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Twins Right-Hander Ervin Santana Is Having A Cy Young Caliber Season



During the first two months of the MLB season, one starting pitcher in the American League has stood out among the rest. His name is Ervin Santana.

Santana, 34, has been around the majors for more than a decade. However, he has never had a season quite like the one he is having this year. Currently with the Minnesota Twins, he previously had stints with the Los Angeles Angels, Kansas City Royals and Atlanta Braves.

This season, Santana has tossed two complete-game shutouts. One of those games occurred during his most recent start, which was on Tuesday night at Camden Yards against the Baltimore Orioles. Santana went nine innings and did not allow a run while only surrendering two hits. He gave up just two walks and struck out six Orioles. This stellar performance lowered his ERA to 1.80 on the season.

As far as the major pitching categories go, Santana leads the American League in almost all of them. His 1.80 ERA is the lowest in the AL. It is also the best ERA in the MLB among starting pitchers. Santana is tied with Houston Astros starter Dallas Keuchel for the most wins in the AL with seven. Right now, Keuchel’s stats are the closest to Santana’s. He has an ERA of 1.84. Keuchel was recently placed on the disabled list because of a pinched nerve in his neck, but is expected to return on Saturday when the Astros host the Orioles.

Santana has a WHIP of 0.83, which is second in the AL only to Boston Red Sox lefty Chris Sale. Sale’s WHIP is 0.81.

Even though Santana is having a Cy Young caliber season, he does not have that many strikeouts. He only has 50 strikeouts on the season, which is not even close to the most in the AL. To put it in perspective, Sale is currently the AL strikeouts leader with 101. That is over 50 more than Santana has. This actually makes Santana’s great year even more improbable. He is having a fantastic season without striking out a lot of guys. Santana has been able to go deep into games because he has kept his pitch count low. He has pitched 70 innings so far this season. That is second in the AL behind Sale, who has pitched 73 innings.

Just like Santana, the Twins themselves have been one of the biggest surprises in baseball so far this season. They are 25-18 and currently hold a two-game lead over the Cleveland Indians for first place in the AL Central. Santana’s dominance is one of the reasons that the Twins have exceeded expectations this year. He has pitched like a true ace through the first few months of the 2017 season.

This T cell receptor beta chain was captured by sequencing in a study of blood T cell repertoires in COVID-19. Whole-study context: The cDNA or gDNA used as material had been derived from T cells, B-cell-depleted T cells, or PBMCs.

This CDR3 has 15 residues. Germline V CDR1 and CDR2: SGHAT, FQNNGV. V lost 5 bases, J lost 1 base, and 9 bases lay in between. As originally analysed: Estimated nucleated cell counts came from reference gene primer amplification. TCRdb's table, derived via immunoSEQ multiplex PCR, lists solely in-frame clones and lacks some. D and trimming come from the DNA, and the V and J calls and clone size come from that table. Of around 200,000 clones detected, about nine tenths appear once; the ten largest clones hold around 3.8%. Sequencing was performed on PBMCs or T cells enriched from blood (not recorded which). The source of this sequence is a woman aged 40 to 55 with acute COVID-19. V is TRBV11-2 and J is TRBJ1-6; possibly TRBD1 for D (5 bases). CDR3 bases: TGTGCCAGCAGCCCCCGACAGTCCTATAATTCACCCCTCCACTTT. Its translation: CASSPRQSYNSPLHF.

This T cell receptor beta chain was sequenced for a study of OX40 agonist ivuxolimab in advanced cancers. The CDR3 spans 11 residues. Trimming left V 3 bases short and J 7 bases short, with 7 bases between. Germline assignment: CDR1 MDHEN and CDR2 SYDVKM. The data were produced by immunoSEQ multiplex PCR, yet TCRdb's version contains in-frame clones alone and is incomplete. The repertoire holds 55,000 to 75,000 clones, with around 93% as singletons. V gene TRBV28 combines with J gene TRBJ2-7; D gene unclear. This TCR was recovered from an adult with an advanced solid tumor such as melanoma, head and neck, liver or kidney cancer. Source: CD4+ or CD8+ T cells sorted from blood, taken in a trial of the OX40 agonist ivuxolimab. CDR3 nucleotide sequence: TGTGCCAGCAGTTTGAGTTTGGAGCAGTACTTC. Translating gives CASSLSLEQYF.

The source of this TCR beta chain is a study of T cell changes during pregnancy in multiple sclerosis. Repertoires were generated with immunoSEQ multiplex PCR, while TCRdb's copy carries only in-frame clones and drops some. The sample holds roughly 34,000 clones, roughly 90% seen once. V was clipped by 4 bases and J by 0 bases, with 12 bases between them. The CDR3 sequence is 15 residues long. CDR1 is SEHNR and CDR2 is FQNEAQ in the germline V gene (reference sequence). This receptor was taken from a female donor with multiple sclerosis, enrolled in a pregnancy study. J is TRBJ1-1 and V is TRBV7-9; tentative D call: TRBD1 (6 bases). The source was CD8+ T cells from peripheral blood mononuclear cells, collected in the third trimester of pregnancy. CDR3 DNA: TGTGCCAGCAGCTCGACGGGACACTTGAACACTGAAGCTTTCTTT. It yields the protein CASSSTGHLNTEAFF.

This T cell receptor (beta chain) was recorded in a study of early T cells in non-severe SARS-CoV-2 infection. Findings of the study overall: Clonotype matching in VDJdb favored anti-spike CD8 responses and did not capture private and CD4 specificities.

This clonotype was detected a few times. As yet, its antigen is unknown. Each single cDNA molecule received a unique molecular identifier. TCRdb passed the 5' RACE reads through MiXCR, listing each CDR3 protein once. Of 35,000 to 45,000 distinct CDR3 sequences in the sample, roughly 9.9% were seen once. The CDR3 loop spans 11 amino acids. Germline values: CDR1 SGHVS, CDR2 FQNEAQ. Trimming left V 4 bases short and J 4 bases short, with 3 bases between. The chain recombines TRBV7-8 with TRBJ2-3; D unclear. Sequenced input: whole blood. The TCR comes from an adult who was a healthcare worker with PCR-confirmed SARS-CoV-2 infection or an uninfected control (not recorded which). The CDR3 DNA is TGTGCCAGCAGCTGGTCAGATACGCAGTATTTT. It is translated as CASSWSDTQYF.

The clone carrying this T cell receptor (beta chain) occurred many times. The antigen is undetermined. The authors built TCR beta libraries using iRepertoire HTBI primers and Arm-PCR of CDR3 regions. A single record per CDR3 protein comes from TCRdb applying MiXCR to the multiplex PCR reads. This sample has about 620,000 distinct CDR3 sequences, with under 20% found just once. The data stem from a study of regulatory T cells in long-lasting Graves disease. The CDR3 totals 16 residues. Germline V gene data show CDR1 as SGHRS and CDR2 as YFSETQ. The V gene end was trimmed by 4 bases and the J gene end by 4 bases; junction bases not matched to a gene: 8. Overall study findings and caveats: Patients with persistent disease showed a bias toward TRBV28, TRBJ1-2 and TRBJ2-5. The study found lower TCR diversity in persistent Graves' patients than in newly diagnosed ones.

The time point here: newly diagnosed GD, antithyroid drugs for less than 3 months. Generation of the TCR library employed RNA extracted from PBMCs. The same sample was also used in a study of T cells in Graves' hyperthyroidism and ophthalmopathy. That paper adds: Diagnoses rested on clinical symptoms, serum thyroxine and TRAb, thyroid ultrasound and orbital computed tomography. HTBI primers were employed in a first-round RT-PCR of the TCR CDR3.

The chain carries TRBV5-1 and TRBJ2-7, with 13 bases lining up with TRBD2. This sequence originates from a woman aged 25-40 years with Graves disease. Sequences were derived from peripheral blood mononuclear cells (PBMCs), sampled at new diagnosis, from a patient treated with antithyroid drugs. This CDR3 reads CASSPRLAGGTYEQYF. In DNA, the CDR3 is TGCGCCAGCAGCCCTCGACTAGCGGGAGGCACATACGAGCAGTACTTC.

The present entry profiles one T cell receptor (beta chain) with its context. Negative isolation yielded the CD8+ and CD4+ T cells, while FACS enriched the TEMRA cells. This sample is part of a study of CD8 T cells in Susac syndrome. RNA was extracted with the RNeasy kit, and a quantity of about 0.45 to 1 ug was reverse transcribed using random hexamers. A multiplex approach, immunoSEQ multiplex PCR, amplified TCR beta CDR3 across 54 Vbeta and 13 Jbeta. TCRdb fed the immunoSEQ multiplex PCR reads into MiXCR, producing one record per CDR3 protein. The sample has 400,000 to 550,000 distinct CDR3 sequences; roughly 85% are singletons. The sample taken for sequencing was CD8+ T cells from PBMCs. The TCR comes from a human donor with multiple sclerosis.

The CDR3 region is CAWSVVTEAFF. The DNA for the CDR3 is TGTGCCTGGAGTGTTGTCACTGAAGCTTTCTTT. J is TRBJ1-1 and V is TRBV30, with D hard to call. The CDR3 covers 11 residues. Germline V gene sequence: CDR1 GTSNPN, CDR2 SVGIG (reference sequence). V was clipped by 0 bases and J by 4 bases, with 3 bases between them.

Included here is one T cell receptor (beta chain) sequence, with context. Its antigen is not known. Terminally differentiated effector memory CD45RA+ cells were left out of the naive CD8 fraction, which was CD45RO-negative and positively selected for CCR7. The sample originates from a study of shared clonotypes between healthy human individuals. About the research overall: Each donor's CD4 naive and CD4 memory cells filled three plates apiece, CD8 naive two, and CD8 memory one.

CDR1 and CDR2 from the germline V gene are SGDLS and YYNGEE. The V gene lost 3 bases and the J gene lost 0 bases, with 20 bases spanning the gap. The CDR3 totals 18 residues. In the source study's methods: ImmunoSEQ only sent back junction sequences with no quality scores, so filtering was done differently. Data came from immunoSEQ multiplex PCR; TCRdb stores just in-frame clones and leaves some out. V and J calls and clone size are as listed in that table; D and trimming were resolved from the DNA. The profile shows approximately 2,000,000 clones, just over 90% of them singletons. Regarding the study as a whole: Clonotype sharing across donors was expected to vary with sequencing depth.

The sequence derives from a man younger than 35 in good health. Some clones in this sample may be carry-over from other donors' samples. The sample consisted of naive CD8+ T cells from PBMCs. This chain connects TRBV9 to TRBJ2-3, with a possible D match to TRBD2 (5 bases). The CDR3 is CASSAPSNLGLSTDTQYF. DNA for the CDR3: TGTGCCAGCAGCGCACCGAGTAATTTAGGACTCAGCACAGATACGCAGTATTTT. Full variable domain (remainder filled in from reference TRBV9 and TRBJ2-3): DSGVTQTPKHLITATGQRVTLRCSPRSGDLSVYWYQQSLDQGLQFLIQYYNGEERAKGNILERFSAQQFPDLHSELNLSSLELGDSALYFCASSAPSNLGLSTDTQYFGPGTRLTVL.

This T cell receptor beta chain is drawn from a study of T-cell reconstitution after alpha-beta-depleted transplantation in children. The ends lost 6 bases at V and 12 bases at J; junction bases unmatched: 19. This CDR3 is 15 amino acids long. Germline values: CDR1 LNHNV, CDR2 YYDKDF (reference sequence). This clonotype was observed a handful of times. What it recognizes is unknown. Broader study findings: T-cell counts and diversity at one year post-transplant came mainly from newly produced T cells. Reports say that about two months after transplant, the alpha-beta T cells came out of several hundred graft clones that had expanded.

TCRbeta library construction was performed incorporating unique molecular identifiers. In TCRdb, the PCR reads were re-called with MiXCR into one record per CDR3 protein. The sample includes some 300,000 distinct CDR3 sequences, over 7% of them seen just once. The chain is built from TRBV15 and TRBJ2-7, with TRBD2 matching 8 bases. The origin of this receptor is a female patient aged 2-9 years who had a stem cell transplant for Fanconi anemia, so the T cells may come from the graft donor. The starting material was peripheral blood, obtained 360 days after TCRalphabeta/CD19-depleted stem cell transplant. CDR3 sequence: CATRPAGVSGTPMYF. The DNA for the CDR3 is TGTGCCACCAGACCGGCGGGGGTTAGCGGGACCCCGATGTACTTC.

It looks like Santana is in a three-way race with Keuchel and Sale for the AL Cy Young Award. There is still plenty of season to be played, but if these three starting pitchers keep it up, then it should be a very interesting competition to see who gets the award.

Aspring sports broadcaster/writer. Freshman Television-Radio major at Ithaca College. Die-hard Mets, Giants, Nets, and Devils fan.

Minnesota Twins

Twins’ Miguel Sano Arrested in Dominican Republic



Minnesota Twins third baseman Miguel Sano was arrested in the Dominican Republic early Sunday morning following an incident that left one police officer with a broken leg.

According to a police report, Sano, 25, ran over an officer’s foot during an incident outside a nightclub in San Pedro de Macoris, per ESPN.

“The Minnesota Twins have been made aware of a situation involving Miguel Sano recently in the Dominican Republic,” team spokesman Dustin Morse said in a statement. “The facts of the incident are not completely available right now but the club is in the process of gathering as much information as possible.”

Sano has been making headlines recently for all the wrong reasons. Back in December, Sano was accused of sexual assault by a female photographer, but no charges were filed and MLB didn’t levy any punishment.




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#MeToo Movement Hits Major League Baseball: Twins Slugger Miguel Sano Accused Of Sexual Misconduct



Ever since the bombshell October report detailing disgraced Hollywood film producer Harvey Weinstein’s disturbing sexual assault allegations, many women (and men) have come forward detailing their experiences of abuse, as the hashtag #MeToo has become a phenomenon on social media.

While Hollywood entertainment and politics have been plagued the most by #MeToo in the Weinstein aftermath, the movement has officially hit Major League Baseball.

The suspect in question? Minnesota Twins slugging third baseman Miguel Sano.

On Thursday, Betsy Bissen- a former photographer for posted the following message on her then-public Twitter account detailing a 2015 experience with Sano:

As of Friday, Bissen’s Twitter account (@BitzyBetsy) has been made private (quite possibly due to harassment from trolls); she’s also changed her profile picture to a simple message of “Be Bold”.